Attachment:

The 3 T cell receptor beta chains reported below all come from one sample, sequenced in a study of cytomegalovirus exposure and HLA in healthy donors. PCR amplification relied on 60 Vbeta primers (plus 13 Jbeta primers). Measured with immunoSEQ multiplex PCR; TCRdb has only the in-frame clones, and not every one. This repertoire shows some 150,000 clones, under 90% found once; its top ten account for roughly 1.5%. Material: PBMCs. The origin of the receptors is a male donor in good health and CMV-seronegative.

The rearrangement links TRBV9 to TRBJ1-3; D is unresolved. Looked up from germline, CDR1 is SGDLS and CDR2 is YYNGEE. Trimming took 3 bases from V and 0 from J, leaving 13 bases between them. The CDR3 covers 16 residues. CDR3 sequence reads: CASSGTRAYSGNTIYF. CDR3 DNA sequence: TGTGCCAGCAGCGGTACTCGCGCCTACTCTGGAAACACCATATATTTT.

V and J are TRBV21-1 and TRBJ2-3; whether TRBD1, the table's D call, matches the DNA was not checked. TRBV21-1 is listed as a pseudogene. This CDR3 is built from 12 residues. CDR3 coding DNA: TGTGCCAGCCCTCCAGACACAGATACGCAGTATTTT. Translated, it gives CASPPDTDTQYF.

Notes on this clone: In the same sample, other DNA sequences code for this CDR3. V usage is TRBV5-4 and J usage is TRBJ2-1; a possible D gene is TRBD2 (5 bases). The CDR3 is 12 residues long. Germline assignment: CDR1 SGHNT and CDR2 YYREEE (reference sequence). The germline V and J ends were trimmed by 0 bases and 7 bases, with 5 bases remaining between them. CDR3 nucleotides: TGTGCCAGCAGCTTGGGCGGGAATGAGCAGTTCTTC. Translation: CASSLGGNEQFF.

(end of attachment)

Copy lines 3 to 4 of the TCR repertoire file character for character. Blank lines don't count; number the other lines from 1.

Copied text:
V and J are TRBV21-1 and TRBJ2-3; whether TRBD1, the table's D call, matches the DNA was not checked. TRBV21-1 is listed as a pseudogene. This CDR3 is built from 12 residues. CDR3 coding DNA: TGTGCCAGCCCTCCAGACACAGATACGCAGTATTTT. Translated, it gives CASPPDTDTQYF.

Notes on this clone: In the same sample, other DNA sequences code for this CDR3. V usage is TRBV5-4 and J usage is TRBJ2-1; a possible D gene is TRBD2 (5 bases). The CDR3 is 12 residues long. Germline assignment: CDR1 SGHNT and CDR2 YYREEE (reference sequence). The germline V and J ends were trimmed by 0 bases and 7 bases, with 5 bases remaining between them. CDR3 nucleotides: TGTGCCAGCAGCTTGGGCGGGAATGAGCAGTTCTTC. Translation: CASSLGGNEQFF.